Frances Reid

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For other people named Frances Reid, see Frances Reid (disambiguation).
Frances Reid
Alice Horton (2006).jpg
Reid as Alice Horton on Days of our Lives (2006)
Born (1914-12-09)December 9, 1914
Wichita Falls, Texas, U.S.
Died February 3, 2010(2010-02-03) (aged 95)
Beverly Hills, California, U.S.
Occupation Actress
Years active 1938–2007
Spouse(s) Philip Bourneuf (1940–1979; his death)

Frances Reid (December 9, 1914 – February 3, 2010),[1][2] born as Anna May Priest was an American dramatic actress. Although she starred in many productions, she is best known for her portrayal of Alice Horton on the NBC daytime soap opera Days of Our Lives from its debut in November 1965[3][4] until 2007 .[1][2][5]

Biography[edit]

Born in Wichita Falls, Texas, to banker Charles William and Anna May (Priest) Reid,[6] Reid grew up in Berkeley, California.[2][3] Her acting career started in 1938 with a bit part in the movie Man-Proof.

Reid's Broadway debut was as Juliette Lecourtois in Where There's a Will There's a Way at the John Golden Theatre in 1939.[7] She later played Roxane opposite Jose Ferrer's Cyrano in the 1946 Broadway production of Cyrano de Bergerac at the Alvin Theatre, repeating the role three years later, again opposite Ferrer, in a 1949 one-hour Philco Television Playhouse adaptation.

A member of The Actors Studio from its inception in 1947,[8] Reid played a variety of stage roles throughout the 1940s and 1950s.[6] From 1954 to 1955, Reid played the title role in the CBS television version of the radio soap opera Portia Faces Life. She next portrayed Grace Baker on As the World Turns from 1959 to 1962, and Rose Pollack on The Edge of Night in 1964.[3] Reid portrayed matriarch Alice Horton on NBC's Days of our Lives since the show's premiere on November 8, 1965.[3] Reid gained mainstream attention for a 2003–2004 storyline in which Alice and several other long-running characters were seemingly murdered.[2][9] Her last appearance on Days of our Lives was on December 26, 2007 although she remained on contract with the show until her death.[1][2][5]

Reid made two guest appearances on Perry Mason starring Raymond Burr. In 1963 she played murderer Miss Givney, secretary to the guest attorney and episode's title character played by Bette Davis in "The Case of Constant Doyle." In 1965 she played defendant Lucille Forrest in "The Case of the Golden Venom."

In 1966 Reid appeared opposite Rock Hudson in the 1966 John Frankenheimer drama Seconds. In the audio commentary for the DVD version of the film, Frankenheimer called Reid one of his favorite actresses.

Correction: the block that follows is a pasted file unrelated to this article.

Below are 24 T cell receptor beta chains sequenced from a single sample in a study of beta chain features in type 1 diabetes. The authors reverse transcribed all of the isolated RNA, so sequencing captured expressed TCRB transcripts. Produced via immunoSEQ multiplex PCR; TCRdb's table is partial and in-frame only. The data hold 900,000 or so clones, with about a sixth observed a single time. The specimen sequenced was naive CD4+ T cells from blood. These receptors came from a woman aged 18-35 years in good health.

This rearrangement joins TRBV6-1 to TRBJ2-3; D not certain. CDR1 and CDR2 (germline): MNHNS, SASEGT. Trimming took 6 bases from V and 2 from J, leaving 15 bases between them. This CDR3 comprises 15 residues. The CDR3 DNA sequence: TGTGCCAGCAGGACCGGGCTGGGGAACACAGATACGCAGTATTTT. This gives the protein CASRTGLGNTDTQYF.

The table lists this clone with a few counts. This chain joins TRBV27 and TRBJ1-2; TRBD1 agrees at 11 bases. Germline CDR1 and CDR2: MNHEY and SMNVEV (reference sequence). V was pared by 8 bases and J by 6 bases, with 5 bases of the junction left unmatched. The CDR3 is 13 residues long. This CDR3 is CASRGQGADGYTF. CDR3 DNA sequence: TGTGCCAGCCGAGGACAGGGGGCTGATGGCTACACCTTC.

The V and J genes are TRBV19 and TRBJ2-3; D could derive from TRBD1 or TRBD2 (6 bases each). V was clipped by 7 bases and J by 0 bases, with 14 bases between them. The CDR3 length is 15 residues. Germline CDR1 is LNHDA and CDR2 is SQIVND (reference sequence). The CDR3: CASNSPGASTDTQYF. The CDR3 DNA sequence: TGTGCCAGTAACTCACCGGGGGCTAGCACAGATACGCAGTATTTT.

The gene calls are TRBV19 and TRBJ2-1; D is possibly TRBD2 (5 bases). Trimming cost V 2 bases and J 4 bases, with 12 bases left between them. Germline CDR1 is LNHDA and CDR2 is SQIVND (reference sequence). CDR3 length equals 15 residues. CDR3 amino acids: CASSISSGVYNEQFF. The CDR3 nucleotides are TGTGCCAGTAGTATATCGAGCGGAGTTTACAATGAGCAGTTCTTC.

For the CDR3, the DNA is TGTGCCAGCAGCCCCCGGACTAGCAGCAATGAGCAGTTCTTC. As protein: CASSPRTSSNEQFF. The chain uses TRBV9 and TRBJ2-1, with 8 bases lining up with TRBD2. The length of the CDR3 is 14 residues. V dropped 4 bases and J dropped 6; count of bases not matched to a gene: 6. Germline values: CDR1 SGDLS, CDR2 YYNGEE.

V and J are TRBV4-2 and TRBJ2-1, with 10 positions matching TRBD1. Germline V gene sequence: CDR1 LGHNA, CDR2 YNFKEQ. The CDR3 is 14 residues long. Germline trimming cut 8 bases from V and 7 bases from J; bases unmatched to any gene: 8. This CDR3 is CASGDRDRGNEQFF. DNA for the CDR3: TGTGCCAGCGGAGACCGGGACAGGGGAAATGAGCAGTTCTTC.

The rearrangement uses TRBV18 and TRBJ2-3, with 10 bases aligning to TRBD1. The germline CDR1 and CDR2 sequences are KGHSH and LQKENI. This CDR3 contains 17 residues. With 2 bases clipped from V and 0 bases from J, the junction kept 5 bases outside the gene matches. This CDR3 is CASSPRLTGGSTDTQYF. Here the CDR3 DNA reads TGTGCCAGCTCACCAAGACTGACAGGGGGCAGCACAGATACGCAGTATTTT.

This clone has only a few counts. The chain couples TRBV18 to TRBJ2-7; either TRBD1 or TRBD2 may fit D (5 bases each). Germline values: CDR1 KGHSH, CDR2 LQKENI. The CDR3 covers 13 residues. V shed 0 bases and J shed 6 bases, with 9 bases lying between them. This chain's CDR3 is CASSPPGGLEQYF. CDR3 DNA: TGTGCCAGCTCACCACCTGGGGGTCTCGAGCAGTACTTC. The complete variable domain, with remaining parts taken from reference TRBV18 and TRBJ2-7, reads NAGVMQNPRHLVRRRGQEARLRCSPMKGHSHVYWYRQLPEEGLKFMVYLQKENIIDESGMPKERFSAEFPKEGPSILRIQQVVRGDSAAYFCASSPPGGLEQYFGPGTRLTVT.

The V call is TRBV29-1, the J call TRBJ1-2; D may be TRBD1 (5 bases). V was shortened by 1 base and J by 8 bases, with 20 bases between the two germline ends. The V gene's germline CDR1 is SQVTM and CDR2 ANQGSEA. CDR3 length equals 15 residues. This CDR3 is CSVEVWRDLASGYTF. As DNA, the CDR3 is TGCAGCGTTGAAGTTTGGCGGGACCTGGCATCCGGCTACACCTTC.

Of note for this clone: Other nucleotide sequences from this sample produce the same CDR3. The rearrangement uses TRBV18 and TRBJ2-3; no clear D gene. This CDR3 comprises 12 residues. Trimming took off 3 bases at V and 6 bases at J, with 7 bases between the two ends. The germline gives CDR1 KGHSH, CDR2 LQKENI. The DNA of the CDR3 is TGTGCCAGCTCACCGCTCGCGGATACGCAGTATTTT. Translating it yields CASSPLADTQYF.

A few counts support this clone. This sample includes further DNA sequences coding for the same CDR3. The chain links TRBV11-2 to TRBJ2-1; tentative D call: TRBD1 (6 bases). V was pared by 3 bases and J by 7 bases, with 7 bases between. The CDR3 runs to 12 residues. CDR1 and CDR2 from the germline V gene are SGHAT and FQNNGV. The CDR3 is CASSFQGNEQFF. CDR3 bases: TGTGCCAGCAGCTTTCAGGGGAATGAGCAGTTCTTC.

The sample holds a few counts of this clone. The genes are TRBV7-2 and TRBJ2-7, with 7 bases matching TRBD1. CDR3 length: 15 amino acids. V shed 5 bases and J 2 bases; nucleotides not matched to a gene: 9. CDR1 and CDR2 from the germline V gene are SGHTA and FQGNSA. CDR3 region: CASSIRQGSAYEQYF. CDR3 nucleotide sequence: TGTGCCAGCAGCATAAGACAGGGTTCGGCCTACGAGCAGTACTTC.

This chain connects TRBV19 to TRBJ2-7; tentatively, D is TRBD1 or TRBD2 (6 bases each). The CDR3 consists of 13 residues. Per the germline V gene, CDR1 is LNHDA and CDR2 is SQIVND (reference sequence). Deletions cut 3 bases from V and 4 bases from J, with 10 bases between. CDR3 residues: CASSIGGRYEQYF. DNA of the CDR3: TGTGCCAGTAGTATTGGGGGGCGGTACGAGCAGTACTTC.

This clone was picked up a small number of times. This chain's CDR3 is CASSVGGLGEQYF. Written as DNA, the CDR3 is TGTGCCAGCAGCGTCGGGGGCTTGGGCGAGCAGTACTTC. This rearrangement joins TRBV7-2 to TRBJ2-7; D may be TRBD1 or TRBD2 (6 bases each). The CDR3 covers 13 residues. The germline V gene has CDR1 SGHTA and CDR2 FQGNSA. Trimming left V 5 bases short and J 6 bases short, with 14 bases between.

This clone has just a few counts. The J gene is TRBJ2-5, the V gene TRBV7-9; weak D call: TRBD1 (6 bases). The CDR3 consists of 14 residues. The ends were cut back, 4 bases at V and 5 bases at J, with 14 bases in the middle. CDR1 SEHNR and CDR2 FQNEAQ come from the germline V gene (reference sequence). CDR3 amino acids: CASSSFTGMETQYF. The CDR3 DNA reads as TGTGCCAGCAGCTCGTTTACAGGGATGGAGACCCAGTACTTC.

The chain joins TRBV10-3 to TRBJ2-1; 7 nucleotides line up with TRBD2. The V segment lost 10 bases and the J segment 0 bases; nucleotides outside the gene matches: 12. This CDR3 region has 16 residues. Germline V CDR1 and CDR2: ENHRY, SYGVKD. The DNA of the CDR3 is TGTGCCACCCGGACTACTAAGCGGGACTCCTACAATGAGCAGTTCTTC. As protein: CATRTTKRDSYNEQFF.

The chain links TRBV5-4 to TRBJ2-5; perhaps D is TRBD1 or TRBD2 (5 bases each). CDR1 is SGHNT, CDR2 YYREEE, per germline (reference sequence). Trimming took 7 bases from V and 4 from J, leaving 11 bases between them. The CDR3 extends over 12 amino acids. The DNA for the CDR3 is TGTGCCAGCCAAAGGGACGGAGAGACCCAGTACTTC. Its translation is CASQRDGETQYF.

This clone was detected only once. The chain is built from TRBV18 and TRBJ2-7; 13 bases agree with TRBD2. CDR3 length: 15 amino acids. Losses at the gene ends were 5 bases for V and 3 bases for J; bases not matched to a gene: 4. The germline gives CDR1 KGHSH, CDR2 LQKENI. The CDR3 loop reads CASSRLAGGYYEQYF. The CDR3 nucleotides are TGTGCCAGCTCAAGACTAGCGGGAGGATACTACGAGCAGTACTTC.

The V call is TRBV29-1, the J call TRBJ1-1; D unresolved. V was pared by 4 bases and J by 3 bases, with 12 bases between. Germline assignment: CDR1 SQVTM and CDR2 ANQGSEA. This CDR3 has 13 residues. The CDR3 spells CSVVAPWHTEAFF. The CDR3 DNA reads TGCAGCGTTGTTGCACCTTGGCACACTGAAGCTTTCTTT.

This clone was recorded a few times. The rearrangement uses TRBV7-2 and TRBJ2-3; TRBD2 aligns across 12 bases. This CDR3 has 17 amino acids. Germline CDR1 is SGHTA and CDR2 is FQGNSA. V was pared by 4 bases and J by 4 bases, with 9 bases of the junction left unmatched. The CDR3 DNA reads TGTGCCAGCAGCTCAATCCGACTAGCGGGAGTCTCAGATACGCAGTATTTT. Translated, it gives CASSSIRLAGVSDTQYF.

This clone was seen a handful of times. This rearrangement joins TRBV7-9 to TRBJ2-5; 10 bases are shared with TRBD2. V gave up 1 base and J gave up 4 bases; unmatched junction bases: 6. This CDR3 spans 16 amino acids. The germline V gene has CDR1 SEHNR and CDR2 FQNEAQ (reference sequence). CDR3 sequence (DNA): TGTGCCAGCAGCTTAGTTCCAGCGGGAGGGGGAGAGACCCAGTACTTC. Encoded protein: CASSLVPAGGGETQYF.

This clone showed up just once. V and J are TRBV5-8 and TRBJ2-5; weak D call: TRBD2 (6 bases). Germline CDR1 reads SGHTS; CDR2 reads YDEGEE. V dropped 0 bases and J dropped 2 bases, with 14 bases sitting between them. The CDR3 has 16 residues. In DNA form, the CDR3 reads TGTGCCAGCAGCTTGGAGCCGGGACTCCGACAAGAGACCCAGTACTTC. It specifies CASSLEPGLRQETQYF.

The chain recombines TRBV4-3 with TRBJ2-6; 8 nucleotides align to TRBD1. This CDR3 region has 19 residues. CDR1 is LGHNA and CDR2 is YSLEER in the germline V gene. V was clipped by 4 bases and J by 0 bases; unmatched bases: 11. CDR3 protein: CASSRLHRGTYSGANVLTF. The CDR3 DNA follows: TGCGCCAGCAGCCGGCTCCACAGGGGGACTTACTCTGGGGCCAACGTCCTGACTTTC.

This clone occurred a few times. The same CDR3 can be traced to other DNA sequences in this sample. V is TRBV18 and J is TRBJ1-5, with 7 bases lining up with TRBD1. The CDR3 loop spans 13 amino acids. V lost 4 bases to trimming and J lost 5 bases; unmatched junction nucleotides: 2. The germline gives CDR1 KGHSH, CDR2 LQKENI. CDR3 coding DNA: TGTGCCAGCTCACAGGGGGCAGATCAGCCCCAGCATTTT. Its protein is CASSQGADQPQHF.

She also appeared with DAYS cast member John Aniston on a 2004 episode of American Dreams, where they were customers in Jack Pryor's store, with an early episode of DAYS playing on the television.

Marriage[edit]

Reid was married to actor Philip Bourneuf from June 27, 1940, until his death in 1979.[2][6] The couple had no children.[2]

Death[edit]

Reid died in Beverly Hills, California in an assisted living facility, aged 95, on February 3, 2010.[1][2]

Awards[edit]

Nominated for a Daytime Emmy Award for Supporting Actress in 1979[10] and for Lead Actress in 1987,[11] Reid was awarded a Daytime Emmy Lifetime Achievement Award in 2004.[2][3] She won the Soap Opera Digest Award for Outstanding Actress in a Mature Role in 1978,[12] 1979,[13] 1984,[14] and 1985,[15] and was inducted into the Television Academy's archives in 2003.[4]

See also[edit]

References[edit]

  1. ^ a b c d Greenblatt, Leah (February 4, 2010). "Frances Reid, Days of our Lives matriarch, dies at 95". Entertainment Weekly (EW.com). Retrieved February 4, 2010. 
  2. ^ a b c d e f g h i Donaldson-Evans, Catherine (February 4, 2010). "Days of Our Lives Matriarch Dies at 95". People (People.com). Retrieved February 5, 2010. 
  3. ^ a b c d e "Soap Star Stats". SoapOperaDigest.com. Retrieved January 30, 2010. 
  4. ^ a b "Days of our Lives actor biography: Frances Reid". NBC.com. Retrieved January 30, 2010. [dead link]
  5. ^ a b "Days of our Lives recap (12/26/07)". Soaps.com. December 26, 2007. Retrieved January 31, 2010. 
  6. ^ a b c "Frances Reid Biography". FilmReference.com. Retrieved January 21, 2010. 
  7. ^ "Frances Reid". Internet Broadway Database. Retrieved January 30, 2010. 
  8. ^ Garfield, David (1980). "Birth of The Actors Studio: 1947-1950". A Player's Place: The Story of The Actors Studio. New York: MacMillan Publishing Co., Inc. p. 52. ISBN 0-02-542650-8. "Also [in Lewis' class were] Henry Barnard, Jay Barney, John Becher, Philip Bourneuf, Joan Chandler, Peter Cookson, Stephen Elliott, Robert Emhardt, Joy Geffen, William Hansen, Will Hare, Jane Hoffman, George Keane, Don Keefer, George Matthews, Peggy Meredith, Ty Perry, Margaret Phillips, David Pressman, William Prince, Elliot Reid, Frances Reid, Kurt Richards, Elizabeth Ross, Thelma Schnee, Joshua Shelley, Fed Stewart, John Straub, Michael Strong, John Sylvester, Julie Warren, Mary Welch, Lois Wheeler, and William Woodson." 
  9. ^ Fonseca, Nicholas (May 28, 2004). "Daytime's Secret Weapon". Entertainment Weekly. EW.com. Retrieved January 21, 2010. 
  10. ^ "Daytime Emmy Winners & Nominees: 1979". SoapOperaDigest.com. Retrieved January 30, 2010. 
  11. ^ "Daytime Emmy Winners & Nominees: 1987". SoapOperaDigest.com. Retrieved January 30, 2010. 
  12. ^ "The Soap Opera Digest Awards: 1978". SoapOperaDigest.com. Retrieved January 30, 2010. 
  13. ^ "The Soap Opera Digest Awards: 1979". SoapOperaDigest.com. Retrieved January 30, 2010. 
  14. ^ "The Soap Opera Digest Awards: 1984". SoapOperaDigest.com. Retrieved January 30, 2010. 
  15. ^ "The Soap Opera Digest Awards: 1985". SoapOperaDigest.com. Retrieved January 30, 2010. 

External links[edit]